A Matter of Trust

Trust is a hugely powerful thing and can color the way we perceive many of our experiences and relationships.  The same actions taken by someone we explicitly trust will not be met with feelings of suspicion or alarm as when done by a stranger - or by someone who has wronged us already. 

I've observed on more than one occasion that the difference between a fortress and a prison is whether you trust that the armed folks manning the towers will let you leave when you want to.  I'm also seeing that the difference between a clever and a devious bit of technology is whether we perceive that it will be used to further our interests or to limit us.

A prime example is the recently reported use of "DRT boxes," which have apparently been in use for almost a decade.  These devices are attached to simple fixed-wing aircraft such as the ubiquitous Cessna single-engine plane and then flown around metropolitan areas, essentially tricking cell phones into thinking they're legitimate carrier towers.  All calls in the area hit the fake tower.  Those belong to "non targeted individuals" are then passed to a legitimate tower; those belong to targets are then trapped, logged and recorded.  There is a ground-based system that operates the same way, called "Stingray."

Again, if you are working for the system and know yourself to be "a good guy," this doesn't alarm you.  You know you wouldn't abuse it so you don't consider it an intrusion.  But the rest of us are required to simply trust that we won't be on the receiving end, for the amusement of those involved, because we've done something wrong without being aware of it (see earlier stories on civil forfeiture), or simply because, well, "just in case."  We have to take on blind faith that our communications are secure and aren't being collected along with "the bad guys' stuff."

And that's a problem.

Police agencies are denying they are even using Stingray, in some cases not even telling judges - the folks who authorize wiretaps - that the systems were being used.  Earlier this year in Sarasota, Florida, the police even attempted to say they couldn't admit it due to a non-disclosure agreement tied to the purchase.  When that failed to sway a judge who sided for the ACLU's demand for disclosure of what was really being gathered, the U. S. Marshal's Service raided the police station, seizing all recordings and documents pertaining to the system, in order to prevent details from being released to the public.  Seriously.

Just this past week, a Baltimore detective faced contempt charges for flat-out refusing to divulge to a judge how a teenage robbery suspect's phone was located, resulting in his arrest for possession of a gun.  When it became apparent that the judge was not about to let this slide, the prosecutor went so far as to withdraw the key evidence of the phone and gun rather than admit that it was gathered by use of a Stingray.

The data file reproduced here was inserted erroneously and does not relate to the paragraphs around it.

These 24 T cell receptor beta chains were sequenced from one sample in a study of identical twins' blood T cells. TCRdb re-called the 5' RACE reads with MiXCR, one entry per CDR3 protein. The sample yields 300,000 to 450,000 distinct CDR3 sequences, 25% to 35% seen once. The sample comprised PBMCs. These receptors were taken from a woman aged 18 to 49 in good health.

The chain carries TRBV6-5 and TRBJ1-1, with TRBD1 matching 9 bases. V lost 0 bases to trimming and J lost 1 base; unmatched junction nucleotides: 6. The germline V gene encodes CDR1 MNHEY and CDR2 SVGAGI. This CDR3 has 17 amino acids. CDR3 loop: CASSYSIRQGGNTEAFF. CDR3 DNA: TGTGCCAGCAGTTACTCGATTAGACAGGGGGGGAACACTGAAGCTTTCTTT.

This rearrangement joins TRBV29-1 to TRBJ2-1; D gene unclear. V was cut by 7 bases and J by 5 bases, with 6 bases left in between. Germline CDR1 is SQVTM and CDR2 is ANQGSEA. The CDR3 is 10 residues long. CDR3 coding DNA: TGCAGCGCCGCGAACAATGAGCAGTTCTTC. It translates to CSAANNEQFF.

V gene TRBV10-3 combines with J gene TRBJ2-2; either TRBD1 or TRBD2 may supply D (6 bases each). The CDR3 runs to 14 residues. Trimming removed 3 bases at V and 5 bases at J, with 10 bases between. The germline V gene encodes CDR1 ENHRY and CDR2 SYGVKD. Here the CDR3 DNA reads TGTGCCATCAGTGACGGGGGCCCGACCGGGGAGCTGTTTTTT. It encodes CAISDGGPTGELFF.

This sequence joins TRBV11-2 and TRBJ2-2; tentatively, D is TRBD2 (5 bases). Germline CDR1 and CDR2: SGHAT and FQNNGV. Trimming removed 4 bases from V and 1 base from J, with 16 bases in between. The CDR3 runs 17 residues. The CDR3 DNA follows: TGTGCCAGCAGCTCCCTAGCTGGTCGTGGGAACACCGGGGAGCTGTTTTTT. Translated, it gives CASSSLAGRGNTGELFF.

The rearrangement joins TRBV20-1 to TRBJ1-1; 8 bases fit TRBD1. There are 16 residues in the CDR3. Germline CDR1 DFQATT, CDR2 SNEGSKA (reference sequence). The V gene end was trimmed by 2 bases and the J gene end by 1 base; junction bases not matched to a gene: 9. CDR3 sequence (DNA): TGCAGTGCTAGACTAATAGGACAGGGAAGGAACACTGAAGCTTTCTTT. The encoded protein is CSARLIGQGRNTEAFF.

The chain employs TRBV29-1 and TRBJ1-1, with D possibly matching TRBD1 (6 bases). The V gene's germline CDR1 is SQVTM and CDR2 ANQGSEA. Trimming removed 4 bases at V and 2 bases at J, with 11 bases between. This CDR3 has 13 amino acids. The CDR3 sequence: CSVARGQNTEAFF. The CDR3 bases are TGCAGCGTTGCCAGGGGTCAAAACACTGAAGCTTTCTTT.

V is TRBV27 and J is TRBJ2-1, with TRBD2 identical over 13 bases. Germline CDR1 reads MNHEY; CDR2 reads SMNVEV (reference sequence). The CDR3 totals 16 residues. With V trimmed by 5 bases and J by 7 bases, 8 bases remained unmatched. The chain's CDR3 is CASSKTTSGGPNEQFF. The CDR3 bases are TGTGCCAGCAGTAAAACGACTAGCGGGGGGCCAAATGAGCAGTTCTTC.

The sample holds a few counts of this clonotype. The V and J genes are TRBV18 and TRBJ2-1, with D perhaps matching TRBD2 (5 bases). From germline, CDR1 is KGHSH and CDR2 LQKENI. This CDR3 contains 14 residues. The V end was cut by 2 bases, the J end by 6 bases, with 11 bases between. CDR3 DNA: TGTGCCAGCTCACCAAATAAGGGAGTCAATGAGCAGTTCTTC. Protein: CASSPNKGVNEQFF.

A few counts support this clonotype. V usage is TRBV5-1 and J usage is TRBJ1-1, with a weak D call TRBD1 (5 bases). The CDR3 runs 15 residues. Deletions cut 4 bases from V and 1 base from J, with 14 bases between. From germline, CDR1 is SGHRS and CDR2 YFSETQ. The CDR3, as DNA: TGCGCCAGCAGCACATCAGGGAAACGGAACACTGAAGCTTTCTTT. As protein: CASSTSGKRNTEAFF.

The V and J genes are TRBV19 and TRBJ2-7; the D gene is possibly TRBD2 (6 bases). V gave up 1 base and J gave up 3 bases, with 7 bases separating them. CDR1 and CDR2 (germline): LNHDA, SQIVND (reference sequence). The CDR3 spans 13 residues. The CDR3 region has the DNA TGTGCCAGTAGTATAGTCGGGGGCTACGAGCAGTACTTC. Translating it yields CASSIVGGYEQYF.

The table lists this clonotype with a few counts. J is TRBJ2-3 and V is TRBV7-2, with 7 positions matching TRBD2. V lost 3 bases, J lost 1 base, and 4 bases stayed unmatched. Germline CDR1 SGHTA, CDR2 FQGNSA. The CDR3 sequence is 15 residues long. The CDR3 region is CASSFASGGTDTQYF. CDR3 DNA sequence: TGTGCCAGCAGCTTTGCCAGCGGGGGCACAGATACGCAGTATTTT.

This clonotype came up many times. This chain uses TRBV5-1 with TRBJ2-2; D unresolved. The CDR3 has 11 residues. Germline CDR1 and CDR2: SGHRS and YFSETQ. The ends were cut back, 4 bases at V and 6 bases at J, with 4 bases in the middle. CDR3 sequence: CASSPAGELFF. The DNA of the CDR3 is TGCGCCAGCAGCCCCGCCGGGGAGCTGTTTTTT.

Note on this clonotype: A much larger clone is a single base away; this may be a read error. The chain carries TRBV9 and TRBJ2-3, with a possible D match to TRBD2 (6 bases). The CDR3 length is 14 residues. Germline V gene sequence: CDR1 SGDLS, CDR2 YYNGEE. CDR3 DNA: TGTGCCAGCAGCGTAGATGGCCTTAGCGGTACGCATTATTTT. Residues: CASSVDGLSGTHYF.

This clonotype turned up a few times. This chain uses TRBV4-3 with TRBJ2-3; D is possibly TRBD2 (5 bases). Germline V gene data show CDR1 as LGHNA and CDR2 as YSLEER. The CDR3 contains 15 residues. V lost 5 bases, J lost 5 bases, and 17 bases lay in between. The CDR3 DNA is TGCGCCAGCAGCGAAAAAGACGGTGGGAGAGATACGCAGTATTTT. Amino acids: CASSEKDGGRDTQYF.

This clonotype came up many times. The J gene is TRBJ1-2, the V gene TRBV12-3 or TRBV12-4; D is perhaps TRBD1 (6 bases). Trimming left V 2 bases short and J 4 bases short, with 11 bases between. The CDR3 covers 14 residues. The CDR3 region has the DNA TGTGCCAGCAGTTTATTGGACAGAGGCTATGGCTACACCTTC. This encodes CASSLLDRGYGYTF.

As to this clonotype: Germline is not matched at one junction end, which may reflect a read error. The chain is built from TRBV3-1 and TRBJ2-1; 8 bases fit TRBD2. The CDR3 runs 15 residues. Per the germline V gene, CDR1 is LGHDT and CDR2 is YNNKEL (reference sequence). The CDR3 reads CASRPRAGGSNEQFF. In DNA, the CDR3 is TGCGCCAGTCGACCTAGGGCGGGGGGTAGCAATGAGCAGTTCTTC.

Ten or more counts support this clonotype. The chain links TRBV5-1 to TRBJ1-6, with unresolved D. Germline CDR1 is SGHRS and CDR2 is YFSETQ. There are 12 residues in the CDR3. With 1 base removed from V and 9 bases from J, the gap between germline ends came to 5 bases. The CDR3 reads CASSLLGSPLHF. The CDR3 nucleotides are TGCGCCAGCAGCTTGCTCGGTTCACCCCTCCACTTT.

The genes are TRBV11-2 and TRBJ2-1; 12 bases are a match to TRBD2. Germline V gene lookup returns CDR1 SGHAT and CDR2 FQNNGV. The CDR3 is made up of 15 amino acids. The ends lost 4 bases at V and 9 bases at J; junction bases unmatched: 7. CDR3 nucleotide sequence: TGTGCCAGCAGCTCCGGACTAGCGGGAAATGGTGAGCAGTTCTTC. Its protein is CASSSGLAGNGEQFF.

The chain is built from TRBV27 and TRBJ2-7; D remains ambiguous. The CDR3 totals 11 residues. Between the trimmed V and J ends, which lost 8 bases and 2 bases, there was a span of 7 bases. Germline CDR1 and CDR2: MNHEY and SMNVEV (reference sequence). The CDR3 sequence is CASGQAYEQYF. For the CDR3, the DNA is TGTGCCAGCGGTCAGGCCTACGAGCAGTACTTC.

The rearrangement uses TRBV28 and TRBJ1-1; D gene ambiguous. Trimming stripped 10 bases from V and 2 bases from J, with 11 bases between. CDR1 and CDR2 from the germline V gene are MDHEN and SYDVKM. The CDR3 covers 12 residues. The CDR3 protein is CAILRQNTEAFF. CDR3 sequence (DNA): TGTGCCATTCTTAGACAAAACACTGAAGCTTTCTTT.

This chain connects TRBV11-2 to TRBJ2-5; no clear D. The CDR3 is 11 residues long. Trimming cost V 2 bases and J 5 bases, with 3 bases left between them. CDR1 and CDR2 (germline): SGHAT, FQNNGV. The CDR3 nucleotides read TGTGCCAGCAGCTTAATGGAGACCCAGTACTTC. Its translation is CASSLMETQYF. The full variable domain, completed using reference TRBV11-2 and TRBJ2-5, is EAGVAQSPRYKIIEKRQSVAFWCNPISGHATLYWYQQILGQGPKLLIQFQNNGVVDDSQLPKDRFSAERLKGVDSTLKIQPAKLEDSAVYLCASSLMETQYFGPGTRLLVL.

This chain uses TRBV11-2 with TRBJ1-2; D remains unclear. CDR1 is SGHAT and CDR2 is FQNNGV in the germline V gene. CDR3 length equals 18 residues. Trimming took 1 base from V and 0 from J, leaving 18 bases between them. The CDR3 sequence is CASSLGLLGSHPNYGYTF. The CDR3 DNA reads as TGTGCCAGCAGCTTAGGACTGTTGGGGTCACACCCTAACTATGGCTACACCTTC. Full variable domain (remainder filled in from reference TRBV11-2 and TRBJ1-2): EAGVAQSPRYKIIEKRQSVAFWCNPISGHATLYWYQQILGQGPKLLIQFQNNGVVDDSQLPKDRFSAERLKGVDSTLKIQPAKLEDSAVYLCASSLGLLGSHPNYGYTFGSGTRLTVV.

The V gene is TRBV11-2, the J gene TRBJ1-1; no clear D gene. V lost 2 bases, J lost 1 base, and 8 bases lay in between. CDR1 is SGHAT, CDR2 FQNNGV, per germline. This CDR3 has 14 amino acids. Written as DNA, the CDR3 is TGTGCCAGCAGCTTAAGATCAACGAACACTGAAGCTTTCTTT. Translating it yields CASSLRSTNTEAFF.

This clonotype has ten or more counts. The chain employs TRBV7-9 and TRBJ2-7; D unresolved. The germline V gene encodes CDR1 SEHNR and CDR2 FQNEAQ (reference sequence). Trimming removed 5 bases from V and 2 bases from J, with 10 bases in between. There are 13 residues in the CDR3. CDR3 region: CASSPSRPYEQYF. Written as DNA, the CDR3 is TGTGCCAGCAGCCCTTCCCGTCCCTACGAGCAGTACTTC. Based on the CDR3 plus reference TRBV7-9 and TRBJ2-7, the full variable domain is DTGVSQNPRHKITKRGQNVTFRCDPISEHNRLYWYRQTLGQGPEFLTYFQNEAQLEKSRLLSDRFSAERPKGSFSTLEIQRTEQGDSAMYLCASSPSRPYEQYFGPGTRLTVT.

Likewise, the use of "DRTBoxes" is defended by no less than the U. S. Department of Justice... except they won't admit the program exists.  Again, seriously.  This would be the same DoJ that ignores Congressional subpoenas and runs guns into Mexico by ordering Federally-licensed gun dealers to sell to known cartel members - then tries to blame America's "loose gun laws" for the discovery of American guns at Mexican crime scenes.  This is also the same Federal government that employed a Director of National Intelligence who lied during Congressional hearings about mass-gathering of citizens' private communication and then described it as "the least untruthful answer I could give."

It would be nice to think that those in charge of passing and enforcing our laws and those responsible for our national security are trustworthy public servants with our best interests at heart.  It would be nice to see technological advances in surveillance and threat detection as reassuring events that will allow us to live our lives in greater freedom.  But our trust in those offices and officeholders has been shaken by repeated abuses, betrayals, and dismissive arrogance.  And now many of us oppose any new use of technology for "national security" or law enforcement - even if we can intellectually acknowledge the potential benefit of it - simply because we have been repeatedly lied to in the boldest of ways and to the detriment of our liberty. 

Instead of reassurances and openness from those employing these tools, we simply see a repeating pattern:

  1. No, we're not doing that.  No one is.
  2. Well, someone is doing it but it's not us.
  3. Okay, we're doing it but not to Americans.
  4. Okay, we are doing it to Americans but not to good ones, like you.
  5. Well.... Why were you saying those things anyway?  You sound a little bit like a paranoid extremist with all these questions.  Do you hate your government?  How may guns do you own?  You don't have any kiddie porn and/or classified documents on your hard drive, do you?  Mind if we take a look?  If you have nothing to hide, you have nothing to fear - right?

Until the public trust is repaired - if it can be repaired - any such technology must be eyed with suspicion and counteracted by anyone able to do so.  The boogeyman of "letting the bad guys get away" is no longer enough just justify treating us like larval criminals or thick-headed, troublesome cattle to be herded as needed.

As John Adams wrote, "It is more important that innocence be protected than it is that guilt be punished, for guilt and crimes are so frequent in this world that they cannot all be punished. But if innocence itself is brought to the bar and condemned, perhaps to die, then the citizen will say, 'whether I do good or whether I do evil is immaterial, for innocence itself is no protection,' and if such an idea as that were to take hold in the mind of the citizen that would be the end of security whatsoever."

For more information on DRTBox technology, see this excellent blog post.